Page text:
Earlier today, 50 BTC were transferred from a Bitcoin wallet that hasn’t seen any action for over 11 years. Naturally, crypto Twitter exploded with rumors that the Bitcoin inventor Satoshi Nakamoto had emerged from hiding to claim his coins, causing Bitcoin to crash by almost 7 percent across global exchanges.
Not many people were mining Bitcoin back in 2009 during the first month of Bitcoin’s existence, so if it wasn’t Satoshi Nakamoto then the alternative possibilities are few and far between. The Whale tracking Twitter account WhaleAlert (@whale_alert) even related the event to Satoshi, with a tweet stating:
“40 #BTC (391,055 USD) transferred from possible #Satoshi owned wallet (dormant since 2009) to unknown wallet.”
However, a bit of deeper research pointed out by Crypto Fundamental editor Nic Carter (@nic_carter) found that the specific block spent isn’t necessarily one of Satoshis. He goes on to explain that there is, in fact, little certainty over exactly which coins belong to Satoshi.
“You’d think there was a single gigantic wallet ascribed to Satoshi. In practice, there’s significantly more uncertainty over the addresses,” he tweeted.
So who was it?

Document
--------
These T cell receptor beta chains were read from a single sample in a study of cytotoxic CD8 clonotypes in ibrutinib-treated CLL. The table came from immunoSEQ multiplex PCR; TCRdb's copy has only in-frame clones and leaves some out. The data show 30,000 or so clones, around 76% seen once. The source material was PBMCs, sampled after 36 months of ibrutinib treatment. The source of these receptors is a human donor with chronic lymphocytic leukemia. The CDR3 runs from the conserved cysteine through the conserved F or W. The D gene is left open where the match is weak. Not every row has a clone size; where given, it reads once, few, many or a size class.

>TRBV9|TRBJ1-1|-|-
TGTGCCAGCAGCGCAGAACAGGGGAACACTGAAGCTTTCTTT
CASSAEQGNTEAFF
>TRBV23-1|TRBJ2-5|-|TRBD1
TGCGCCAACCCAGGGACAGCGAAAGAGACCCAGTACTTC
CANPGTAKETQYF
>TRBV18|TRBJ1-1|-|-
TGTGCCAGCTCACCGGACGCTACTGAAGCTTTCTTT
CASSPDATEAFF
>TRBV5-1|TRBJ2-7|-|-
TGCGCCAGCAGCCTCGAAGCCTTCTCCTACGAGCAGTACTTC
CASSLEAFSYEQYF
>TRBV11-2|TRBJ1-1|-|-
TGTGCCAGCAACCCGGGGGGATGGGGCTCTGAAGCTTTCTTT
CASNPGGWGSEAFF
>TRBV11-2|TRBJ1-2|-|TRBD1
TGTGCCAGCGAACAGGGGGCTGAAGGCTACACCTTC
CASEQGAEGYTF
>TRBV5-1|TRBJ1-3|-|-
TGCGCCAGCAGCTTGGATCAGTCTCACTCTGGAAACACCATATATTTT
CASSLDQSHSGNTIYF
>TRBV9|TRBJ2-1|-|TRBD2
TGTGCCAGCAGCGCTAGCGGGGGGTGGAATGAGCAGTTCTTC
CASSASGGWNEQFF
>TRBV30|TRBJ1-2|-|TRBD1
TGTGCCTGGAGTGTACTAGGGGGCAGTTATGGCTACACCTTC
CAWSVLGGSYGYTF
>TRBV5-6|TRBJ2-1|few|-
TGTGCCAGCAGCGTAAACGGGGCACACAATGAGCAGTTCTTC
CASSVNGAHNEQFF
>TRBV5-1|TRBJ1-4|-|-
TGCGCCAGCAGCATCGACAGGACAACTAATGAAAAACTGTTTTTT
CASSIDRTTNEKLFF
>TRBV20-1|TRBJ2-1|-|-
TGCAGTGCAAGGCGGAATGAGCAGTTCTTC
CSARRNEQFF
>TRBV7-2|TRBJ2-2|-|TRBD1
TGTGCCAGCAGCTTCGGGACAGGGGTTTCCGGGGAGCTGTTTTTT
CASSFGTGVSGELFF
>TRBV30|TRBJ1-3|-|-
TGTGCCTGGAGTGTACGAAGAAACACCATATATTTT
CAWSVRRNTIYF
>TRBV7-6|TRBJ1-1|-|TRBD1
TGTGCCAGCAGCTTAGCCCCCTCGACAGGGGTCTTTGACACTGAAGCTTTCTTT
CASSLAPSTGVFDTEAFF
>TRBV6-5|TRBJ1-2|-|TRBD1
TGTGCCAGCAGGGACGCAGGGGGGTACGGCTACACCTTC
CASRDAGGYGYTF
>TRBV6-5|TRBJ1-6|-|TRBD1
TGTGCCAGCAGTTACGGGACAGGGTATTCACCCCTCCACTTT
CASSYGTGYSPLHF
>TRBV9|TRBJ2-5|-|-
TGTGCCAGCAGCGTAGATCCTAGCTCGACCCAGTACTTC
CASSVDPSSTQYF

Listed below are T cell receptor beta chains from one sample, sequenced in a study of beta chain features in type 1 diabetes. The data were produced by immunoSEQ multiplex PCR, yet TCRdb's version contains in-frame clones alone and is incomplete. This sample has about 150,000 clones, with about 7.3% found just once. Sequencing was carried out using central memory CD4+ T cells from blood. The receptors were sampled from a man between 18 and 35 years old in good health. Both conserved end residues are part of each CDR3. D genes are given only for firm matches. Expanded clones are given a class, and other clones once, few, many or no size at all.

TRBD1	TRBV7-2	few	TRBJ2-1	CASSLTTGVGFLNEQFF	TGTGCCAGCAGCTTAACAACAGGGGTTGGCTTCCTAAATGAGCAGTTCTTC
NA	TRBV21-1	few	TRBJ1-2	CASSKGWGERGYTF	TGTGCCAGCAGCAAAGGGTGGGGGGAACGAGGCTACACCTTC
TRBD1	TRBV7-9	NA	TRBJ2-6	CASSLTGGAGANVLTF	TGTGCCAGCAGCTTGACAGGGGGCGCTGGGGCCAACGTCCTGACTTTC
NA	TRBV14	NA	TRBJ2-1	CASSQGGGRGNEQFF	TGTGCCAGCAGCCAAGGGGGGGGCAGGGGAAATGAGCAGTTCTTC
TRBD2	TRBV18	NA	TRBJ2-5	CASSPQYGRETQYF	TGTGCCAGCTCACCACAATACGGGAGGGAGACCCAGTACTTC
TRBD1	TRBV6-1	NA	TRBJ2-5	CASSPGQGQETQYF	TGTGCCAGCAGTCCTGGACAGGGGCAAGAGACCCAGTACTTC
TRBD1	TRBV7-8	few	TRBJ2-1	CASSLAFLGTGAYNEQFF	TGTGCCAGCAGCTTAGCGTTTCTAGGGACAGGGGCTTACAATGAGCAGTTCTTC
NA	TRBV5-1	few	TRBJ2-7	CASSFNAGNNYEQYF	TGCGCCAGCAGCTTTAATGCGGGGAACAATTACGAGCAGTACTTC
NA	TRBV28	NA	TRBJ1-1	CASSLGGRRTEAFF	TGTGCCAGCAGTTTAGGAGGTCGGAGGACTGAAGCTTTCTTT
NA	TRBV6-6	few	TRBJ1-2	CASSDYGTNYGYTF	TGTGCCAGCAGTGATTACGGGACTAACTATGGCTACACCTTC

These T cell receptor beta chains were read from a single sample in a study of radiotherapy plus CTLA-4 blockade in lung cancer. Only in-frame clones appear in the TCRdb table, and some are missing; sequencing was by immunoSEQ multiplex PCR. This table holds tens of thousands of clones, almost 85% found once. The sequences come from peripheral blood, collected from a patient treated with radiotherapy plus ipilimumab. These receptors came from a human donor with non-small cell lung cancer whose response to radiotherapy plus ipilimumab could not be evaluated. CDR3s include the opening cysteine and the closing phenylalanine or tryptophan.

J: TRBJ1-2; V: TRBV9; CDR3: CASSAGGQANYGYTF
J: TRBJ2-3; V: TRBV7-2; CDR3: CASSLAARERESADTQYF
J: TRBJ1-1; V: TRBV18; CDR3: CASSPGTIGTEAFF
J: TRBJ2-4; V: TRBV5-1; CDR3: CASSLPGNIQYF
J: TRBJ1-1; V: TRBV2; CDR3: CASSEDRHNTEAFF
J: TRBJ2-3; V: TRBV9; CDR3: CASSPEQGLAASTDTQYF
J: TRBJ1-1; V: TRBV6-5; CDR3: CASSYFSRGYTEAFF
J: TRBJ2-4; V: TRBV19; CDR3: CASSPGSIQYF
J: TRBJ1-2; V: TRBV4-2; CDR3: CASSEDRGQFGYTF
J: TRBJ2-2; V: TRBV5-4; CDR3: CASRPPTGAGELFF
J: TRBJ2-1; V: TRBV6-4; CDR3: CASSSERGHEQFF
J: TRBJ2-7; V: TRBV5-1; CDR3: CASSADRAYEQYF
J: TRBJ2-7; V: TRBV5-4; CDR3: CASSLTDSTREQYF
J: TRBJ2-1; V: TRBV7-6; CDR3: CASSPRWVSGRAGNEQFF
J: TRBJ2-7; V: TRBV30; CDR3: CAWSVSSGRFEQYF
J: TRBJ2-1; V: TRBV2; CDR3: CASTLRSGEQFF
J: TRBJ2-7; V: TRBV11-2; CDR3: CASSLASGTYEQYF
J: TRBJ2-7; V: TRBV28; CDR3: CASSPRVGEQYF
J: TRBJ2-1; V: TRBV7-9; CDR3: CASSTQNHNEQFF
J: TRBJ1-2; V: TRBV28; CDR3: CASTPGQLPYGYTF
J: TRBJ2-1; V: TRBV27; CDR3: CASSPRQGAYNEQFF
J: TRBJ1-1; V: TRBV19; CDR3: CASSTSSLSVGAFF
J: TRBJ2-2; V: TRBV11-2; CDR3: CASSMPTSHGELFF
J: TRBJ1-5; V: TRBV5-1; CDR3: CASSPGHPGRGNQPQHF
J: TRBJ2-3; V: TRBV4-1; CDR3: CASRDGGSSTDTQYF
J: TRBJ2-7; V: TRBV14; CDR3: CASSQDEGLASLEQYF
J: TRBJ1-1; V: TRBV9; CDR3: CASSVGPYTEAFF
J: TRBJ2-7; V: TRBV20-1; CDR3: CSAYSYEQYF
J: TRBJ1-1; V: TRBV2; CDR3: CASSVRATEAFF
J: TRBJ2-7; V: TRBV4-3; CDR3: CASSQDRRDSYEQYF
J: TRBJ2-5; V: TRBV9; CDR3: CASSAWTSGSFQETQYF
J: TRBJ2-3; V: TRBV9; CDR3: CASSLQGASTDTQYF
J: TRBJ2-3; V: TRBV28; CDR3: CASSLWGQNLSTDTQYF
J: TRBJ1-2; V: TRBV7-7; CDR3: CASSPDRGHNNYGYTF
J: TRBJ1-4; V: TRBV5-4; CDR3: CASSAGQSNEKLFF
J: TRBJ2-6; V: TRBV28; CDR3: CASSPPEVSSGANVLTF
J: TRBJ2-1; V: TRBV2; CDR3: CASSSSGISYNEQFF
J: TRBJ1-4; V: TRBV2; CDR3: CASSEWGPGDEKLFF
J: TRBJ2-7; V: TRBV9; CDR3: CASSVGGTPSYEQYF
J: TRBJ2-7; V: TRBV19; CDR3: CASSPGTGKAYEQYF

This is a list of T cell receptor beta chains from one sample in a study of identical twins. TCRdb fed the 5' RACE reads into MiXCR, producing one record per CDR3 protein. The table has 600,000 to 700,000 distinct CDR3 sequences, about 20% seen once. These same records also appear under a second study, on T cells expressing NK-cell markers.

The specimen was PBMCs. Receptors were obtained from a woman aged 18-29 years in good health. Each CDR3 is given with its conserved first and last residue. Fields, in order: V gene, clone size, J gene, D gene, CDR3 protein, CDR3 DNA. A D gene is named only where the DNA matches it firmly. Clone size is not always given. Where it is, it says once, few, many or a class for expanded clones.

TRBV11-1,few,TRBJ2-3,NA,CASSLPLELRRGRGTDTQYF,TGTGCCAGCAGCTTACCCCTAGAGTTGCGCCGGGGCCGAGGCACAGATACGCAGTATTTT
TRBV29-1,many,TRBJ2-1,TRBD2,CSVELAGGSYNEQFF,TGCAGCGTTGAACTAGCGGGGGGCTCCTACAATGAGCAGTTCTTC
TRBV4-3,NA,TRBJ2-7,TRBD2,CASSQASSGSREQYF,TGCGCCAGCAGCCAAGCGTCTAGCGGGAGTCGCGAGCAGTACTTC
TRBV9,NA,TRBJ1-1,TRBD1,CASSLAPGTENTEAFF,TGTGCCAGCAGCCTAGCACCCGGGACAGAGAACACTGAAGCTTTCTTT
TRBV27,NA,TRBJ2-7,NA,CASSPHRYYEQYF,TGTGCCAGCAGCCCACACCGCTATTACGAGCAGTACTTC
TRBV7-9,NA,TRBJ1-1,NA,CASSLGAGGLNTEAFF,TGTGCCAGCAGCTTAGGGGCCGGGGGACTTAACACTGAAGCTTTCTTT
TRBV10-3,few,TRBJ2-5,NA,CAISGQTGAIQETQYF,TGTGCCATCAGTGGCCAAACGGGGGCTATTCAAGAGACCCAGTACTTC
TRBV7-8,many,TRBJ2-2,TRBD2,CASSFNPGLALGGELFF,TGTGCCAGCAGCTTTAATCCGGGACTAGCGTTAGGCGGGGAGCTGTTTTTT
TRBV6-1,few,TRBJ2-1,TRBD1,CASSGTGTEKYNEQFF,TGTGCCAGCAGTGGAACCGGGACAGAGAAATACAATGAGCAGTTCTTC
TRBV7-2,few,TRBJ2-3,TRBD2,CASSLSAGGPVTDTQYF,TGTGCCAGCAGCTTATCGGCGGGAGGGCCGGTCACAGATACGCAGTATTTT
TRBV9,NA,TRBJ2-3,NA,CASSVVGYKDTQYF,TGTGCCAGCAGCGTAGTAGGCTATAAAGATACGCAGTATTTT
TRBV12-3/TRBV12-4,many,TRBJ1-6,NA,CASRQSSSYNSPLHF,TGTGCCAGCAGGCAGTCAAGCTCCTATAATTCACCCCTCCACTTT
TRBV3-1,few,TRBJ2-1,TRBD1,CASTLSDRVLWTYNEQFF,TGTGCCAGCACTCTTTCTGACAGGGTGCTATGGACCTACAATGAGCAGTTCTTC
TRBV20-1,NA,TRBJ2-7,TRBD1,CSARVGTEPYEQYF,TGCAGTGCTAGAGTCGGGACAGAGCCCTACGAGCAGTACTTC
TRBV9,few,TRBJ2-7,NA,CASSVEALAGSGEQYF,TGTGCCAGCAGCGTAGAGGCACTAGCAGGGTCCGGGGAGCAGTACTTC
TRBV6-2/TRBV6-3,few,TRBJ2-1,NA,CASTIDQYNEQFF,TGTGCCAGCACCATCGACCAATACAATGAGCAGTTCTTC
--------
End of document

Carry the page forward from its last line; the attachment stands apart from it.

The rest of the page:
Nobody knows just yet and like the identity of Satoshi himself, we will likely never find out. Crypto is specifically designed to be anonymous and this is a perfect example of that feature in practice. Somebody just moved almost half a million dollars worth of value from a decade-old account and nobody has any clue who it was or why they did it.
The move also caused a huge spike in Bitcoin’s stock-to-flow model, a function used to predict future price movements using existing stock and expected supply. The stock-to-flow ratio almost doubled on news of the surprising transaction.
According to a study by cryptographer Sergio Lerner, more than 1,8 million BTC were mined starting from the genesis block by another miner whom he calls ‘Patoshi’. While there is no definitive proof it’s not Satoshi, it seems unlikely based on a ton of complicated evidence that you can read through if you have the time.
What does it mean for Bitcoin?
When somebody who has been sitting on their investment for a decade suddenly decides to sell it doesn’t look great for Bitcoin. Why sell now? What do they know that we don’t? Was it a Ponzi scheme all along? Is it all about to collapse?
It’s not the first time early wallet coins have been moved and Bitcoin has survived this far. It’s possible that a long-lost key was discovered or that the wallet owner simply needed some cash. Naturally, a bit of fear rippled through the market but Bitcoin has already recovered most of its losses and is currently down less than 1% over 24 hours. Ethereum (ETH) has recovered so well it’s up by 1%.
For now, the general consensus seems to be that it wasn’t Satoshi but if more coins continue to move from decade-old wallets, things could get interesting. We’ll keep you updated.
The post A Giant Awakens: Who Resurrected an 11-year-old Bitcoin Wallet? appeared first on Cryptocoin Spy.